As the game is played the architecture of the Place is consumed, as wanderers feed on it, to fuel their collection of the large jars. Once collected they shoot into the air and a moment later can be heard landing on the other screen. Players within the Archive encounter a sprawling mass of broken, digested architecture and the jars. There is a perilous nature to the Archive as occasionally the parts of buildings will land within a jar, smashing it to pieces, and losing the story contained within.
Players that find unopened jars can open them up and read the fragment of a story. Towards the end of the exhibition, with several weeks of uninterrupted play, the Archive is a dense forest of jars and blocks. Accessing a fragment of text allows for an exploration through the many collected previously and the assembly of an almost complete story.
These stories are folk tales, mythical and archetypal. To piece them together is a constant act of adding meaning, assuming and changing your mind. I believed one character was a fish, until he was not. Other characters had shifting relationships — multiple mothers, changing sons etc.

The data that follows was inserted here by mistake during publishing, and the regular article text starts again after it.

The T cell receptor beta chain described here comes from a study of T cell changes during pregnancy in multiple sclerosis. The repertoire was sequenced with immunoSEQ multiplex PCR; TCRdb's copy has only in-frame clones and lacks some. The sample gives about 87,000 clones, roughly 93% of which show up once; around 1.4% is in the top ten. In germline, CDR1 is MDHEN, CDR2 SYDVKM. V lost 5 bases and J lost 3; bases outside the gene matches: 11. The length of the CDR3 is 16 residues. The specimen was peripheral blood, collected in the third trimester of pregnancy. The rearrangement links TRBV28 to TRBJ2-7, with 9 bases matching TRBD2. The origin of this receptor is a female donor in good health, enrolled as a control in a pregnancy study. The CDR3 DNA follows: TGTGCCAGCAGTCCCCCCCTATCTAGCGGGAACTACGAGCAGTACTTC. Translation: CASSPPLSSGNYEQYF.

Stories are a celebration of the act of witnessing. They are a veneration of circumstance, a ritual that preserves the privilege of observing an enactment in time.
Dhruv had designed several exercises that encouraged us to think about the specific kinds of storytelling that can be developed within interactive platforms. Like Langoors in the Labyrinth, these exercises constantly exposed and reflected upon the fragility of meaning.
By imposing certain rules it was possible to quickly generate small fictions that toyed with nonsense and multiple pathways.
Dhruv demonstrated recursive storytelling loops, which reminded me of Bruce Nauman’s Pete and Repeat - Dark and Stormy Night.
As we discussed using rules to create a space within which a narrative can be constructed, we touched on The Oulipo Group, Italo Calvino’s Invisible Cities and Sukumar Ray’s Wordygurdyboom!